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Academics urged to fill policy void at heart of new UK government

Scholars see opportunities to influence Labour’s thinking on universities and beyond as power of thinktanks wanes

July 8, 2024
Two people looking inside holes in an immersive art installation in London, UK_to illustrate Academics urged to fill policy void at heart of new UK government
Source: Guy Bell/Alamy Live News
Holes to fill as thinktanks’ influence wanes scholars see a chance to shape Labour’s thinking on higher education

Academics can help fill policy voids at the centre of the UK’s incoming Labour government, analysts have said, with experts set to come back to the fore both in and out of the new parliament.

Sir Keir Starmer’s party has?returned to power for the first time in 14 years?but has?given scant detail?on its plans for higher education and other sectors, presenting “enormous opportunities” for scholars to shape the agenda, said Natascha Engel, a former Labour MP and deputy speaker of the House of Commons. ?

“The campaign and the manifesto were big on ideas but left the detail for after the election, so this period between manifesto and King’s Speech is really good to engage on the first steps – and helping put flesh on the bones of what Labour is wanting to achieve,” said Ms Engel, who now runs the cross-party Palace Yard thinktank.

Nick Hillman, the director of the 91原创 Policy Institute, agreed there was a “vacuum” in Labour policy as it enters No 10 “that will need to be quickly tackled”, which he said was “an opportunity for universities as well as a potential threat”.

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Much of the day-to-day influence on policymaking will be left to politicians’ advisers. Bridget Phillipson, the new education secretary, is known to have a stable team around her who will follow her into the Department for Education.

On the legislative side, parliament will also see the?introduction of several MPs?who have previously worked in universities, while in the House of Lords, Labour life peer Baron Wood of Anfield, a University of Oxford academic, and Baroness Morgan of Huyton, master of Fitzwilliam College, Cambridge, both have extensive higher education?experience.

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Formal positions may have to be filled, such as potentially a new chair of the Office for Students, currently?held by the Conservative peer Lord Wharton, while university figures?could well be?invited in to serve on an advisory panel for a?potential review of the system.

Outside of the formal politics, much of the influence over policy ideas under previous governments has been held by thinktanks, but some believe this might change under Labour.

“While thinktanks have played a big part in influencing and shaping policy under the Blair, Brown and subsequent Conservative governments, the advent of the Starmer years may well bring a new dawn for the way policy is considered and made across the UK,” said Diana Beech, chief executive of London Higher, which represents universities in the capital.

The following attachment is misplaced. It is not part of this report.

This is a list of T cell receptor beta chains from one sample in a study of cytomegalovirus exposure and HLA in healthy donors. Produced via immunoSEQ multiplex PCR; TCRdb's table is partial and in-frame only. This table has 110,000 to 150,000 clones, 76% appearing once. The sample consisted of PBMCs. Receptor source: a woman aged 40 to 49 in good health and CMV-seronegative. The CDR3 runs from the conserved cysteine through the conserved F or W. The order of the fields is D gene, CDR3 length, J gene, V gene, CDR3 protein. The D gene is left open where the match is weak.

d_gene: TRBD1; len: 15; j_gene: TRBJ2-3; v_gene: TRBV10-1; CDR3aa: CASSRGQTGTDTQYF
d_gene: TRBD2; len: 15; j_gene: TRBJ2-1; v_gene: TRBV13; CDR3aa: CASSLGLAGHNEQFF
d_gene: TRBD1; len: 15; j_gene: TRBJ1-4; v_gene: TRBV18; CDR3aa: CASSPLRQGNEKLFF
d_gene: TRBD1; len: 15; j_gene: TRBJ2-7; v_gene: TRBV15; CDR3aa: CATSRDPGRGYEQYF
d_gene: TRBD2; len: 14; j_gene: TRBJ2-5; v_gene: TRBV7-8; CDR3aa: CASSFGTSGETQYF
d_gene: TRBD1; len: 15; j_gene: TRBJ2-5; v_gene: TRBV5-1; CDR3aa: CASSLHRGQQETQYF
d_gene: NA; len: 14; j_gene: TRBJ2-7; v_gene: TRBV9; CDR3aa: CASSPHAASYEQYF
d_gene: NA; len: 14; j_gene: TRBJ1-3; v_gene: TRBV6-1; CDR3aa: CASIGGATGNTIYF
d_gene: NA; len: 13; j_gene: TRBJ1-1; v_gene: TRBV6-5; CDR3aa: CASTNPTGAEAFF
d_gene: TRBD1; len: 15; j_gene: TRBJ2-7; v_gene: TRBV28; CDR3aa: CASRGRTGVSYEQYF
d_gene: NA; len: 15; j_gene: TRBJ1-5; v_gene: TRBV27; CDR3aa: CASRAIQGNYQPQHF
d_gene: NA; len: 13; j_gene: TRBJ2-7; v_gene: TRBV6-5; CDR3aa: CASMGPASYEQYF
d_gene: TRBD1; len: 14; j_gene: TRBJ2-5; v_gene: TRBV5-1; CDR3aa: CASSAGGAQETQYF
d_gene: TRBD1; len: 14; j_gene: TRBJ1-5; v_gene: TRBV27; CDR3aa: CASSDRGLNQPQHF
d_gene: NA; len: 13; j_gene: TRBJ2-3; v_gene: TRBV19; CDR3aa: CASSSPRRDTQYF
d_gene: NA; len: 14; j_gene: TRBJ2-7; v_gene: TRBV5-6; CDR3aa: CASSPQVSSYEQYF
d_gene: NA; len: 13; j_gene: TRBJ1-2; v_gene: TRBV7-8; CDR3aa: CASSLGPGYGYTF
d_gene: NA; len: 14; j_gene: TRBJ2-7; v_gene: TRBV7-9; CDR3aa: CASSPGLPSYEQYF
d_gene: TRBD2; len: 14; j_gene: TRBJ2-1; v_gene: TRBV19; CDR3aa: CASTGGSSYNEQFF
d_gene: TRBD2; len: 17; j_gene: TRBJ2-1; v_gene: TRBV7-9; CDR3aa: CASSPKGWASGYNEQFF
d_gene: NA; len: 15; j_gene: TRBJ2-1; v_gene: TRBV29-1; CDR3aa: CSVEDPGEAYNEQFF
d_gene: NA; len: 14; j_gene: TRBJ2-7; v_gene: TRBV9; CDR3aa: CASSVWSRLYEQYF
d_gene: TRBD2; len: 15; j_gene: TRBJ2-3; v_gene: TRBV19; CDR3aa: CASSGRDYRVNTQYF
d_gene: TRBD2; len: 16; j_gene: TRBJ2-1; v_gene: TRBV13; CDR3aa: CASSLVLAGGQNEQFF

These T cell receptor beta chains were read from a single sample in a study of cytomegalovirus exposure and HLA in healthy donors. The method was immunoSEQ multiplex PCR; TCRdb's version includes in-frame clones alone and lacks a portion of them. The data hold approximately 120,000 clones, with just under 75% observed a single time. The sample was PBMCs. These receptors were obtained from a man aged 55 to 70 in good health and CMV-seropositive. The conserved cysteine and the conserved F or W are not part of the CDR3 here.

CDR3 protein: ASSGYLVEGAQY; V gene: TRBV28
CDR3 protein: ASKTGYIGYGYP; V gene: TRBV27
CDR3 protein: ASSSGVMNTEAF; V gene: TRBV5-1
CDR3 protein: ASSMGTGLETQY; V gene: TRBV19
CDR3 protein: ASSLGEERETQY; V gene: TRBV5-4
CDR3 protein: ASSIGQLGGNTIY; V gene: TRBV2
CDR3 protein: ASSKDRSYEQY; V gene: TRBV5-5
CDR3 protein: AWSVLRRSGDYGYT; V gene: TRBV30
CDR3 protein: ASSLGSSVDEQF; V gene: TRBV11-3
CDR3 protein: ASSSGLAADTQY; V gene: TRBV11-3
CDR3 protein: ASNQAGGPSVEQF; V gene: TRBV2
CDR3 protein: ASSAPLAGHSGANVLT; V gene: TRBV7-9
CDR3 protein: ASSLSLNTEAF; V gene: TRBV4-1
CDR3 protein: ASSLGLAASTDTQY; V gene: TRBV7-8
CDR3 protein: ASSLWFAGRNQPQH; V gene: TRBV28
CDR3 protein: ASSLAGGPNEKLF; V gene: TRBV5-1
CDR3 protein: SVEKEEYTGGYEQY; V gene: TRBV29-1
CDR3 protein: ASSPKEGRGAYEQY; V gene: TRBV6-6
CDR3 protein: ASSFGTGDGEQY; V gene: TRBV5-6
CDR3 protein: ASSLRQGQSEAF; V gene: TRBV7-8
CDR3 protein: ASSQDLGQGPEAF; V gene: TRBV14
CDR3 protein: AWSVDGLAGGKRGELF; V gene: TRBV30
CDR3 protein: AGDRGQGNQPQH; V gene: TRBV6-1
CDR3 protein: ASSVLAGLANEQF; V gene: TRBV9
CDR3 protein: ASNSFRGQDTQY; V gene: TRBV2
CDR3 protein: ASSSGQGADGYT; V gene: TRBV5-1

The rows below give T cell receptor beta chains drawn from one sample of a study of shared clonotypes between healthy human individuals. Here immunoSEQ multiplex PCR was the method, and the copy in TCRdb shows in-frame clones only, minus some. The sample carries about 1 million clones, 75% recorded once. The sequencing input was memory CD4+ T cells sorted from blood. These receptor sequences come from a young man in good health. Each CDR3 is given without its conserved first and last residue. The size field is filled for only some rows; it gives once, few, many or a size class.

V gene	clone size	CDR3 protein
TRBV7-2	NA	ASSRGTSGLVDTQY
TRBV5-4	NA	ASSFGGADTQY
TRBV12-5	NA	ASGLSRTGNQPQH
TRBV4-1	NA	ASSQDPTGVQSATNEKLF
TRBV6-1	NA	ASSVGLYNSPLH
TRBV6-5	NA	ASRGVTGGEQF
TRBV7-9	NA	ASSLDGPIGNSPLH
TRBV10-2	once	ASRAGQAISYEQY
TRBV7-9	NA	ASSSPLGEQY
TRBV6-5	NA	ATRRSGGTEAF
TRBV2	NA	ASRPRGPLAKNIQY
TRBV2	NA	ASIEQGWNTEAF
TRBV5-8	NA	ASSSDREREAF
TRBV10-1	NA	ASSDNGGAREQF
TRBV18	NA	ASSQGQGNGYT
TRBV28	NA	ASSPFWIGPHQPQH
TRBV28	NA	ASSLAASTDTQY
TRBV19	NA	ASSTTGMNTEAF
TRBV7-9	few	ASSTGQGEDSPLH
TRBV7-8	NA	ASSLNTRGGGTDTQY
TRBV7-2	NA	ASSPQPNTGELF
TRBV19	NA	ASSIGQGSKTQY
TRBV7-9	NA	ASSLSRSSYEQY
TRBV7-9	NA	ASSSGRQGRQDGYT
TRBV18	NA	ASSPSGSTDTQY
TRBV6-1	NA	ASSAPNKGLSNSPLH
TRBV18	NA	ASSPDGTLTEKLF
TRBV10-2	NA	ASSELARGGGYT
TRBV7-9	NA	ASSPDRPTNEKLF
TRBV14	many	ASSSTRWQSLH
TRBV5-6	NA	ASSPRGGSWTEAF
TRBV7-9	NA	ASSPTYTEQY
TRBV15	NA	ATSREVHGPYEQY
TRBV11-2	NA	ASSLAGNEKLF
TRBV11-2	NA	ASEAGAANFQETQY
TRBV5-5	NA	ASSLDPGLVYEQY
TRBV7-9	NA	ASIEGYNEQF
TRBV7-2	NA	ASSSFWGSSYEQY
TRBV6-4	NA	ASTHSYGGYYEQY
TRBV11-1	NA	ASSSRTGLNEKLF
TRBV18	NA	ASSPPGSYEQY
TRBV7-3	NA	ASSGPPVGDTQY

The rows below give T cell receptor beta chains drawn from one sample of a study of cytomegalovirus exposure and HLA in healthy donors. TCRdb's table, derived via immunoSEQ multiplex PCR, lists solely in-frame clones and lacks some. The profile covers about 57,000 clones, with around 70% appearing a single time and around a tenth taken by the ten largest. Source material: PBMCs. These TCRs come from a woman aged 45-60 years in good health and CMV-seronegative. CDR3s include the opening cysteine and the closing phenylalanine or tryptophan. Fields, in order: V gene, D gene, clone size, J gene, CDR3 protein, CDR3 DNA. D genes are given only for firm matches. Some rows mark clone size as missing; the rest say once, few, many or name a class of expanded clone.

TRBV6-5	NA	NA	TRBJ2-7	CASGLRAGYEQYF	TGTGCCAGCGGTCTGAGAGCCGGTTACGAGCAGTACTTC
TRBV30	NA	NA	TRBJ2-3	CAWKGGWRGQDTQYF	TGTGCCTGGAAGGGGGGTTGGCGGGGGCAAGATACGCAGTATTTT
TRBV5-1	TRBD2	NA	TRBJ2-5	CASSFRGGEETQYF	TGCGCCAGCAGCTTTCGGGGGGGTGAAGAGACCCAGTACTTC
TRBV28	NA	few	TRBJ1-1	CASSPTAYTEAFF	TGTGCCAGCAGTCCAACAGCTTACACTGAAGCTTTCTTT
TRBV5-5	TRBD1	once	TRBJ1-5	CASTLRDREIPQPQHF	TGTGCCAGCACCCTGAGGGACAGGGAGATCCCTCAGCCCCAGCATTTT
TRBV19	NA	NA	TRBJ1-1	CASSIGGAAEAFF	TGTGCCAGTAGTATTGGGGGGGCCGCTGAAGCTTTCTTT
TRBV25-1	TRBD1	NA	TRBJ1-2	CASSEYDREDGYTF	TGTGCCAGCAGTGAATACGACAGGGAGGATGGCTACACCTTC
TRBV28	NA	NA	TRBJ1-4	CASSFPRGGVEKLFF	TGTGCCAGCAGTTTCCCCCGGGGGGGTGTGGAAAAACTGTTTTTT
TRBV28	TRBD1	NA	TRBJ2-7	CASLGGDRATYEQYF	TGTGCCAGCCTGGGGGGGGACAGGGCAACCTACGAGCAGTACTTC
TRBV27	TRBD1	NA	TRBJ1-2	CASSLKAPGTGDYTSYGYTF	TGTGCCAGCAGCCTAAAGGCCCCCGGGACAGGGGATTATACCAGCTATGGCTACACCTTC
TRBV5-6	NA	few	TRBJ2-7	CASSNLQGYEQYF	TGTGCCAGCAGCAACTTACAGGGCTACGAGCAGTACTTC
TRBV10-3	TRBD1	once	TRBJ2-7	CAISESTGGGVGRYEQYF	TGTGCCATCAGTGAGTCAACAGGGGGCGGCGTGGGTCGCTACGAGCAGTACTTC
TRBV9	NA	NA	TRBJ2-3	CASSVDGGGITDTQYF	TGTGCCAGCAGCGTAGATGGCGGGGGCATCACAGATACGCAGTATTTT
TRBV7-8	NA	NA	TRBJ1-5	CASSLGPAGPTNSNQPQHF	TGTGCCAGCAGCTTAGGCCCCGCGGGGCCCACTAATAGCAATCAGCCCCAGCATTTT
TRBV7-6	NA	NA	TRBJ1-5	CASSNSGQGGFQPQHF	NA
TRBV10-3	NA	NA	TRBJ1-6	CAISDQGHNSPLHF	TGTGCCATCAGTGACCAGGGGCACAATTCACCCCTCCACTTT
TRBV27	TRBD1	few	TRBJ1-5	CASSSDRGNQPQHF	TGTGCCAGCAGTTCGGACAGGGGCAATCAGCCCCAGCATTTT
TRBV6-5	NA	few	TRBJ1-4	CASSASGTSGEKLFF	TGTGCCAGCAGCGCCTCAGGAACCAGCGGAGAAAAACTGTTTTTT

“Unlike his predecessors, Sir Keir Starmer comes to power with no strong links to any political thinktank, so universities and academics have a golden opportunity to place themselves in the service of trusted and impartial policy advice under the new parliament as the influence of traditional thinktanks wanes.”

She said it was “unlikely that the preferred thinktanks of the past government can reinvent themselves so quickly to win the trust of new Labour policymakers” and this meant that university-based policy institutes “should move quickly to fill the void and bring an end to an era of scepticism over expert advice and evidence-led opinion”.

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Labour?does have its own thinktanks, most notably Labour Together, which was run before the election by Josh Simons, a former research fellow at Harvard University and author of a book on AI and democracy, who has been elected as MP for Makerfield.

Also involved in Labour Together are University of Cambridge political economist Helen Thompson, UCL professor Sir Geoff Mulgan, Anand Menon of King’s College London and the University of Manchester political scientist Rob Ford, who all serve on its advisory board.

Academia is also home to many figures who were influential the last time Labour was in power, who may well have a role to play?in the new government.

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Nick Pearce, now professor of public policy at the University of Bath, was head of the No 10 policy unit between 2008 and 2010 and then ran the Institute for Public Policy Research (IPPR).

And Andy Westwood was a special adviser to Labour universities ministers before becoming professor of government practice at the University of Manchester.

He did not disclose whether he would play a role in the new?administration but agreed it was a moment in which policy-focused academics and sector groups could gain influence.

“I suspect the policymaking environment – especially over the period before a three-year spending review – will be ripe for ideas and influence,” said Professor Westwood.

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“Labour will need to do a lot of thinking about funding, regulation and most crucially of all, how universities help to drive economic growth. So, it’s likely to be a period where those with good ideas will be welcome, and that has to be a real opportunity for the sector.”

tom.williams@timeshighereducation.com

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Reader's comments (1)

Right-wing of the LP - who'd have thought? Didn't we have enough of the influence of Giddens?

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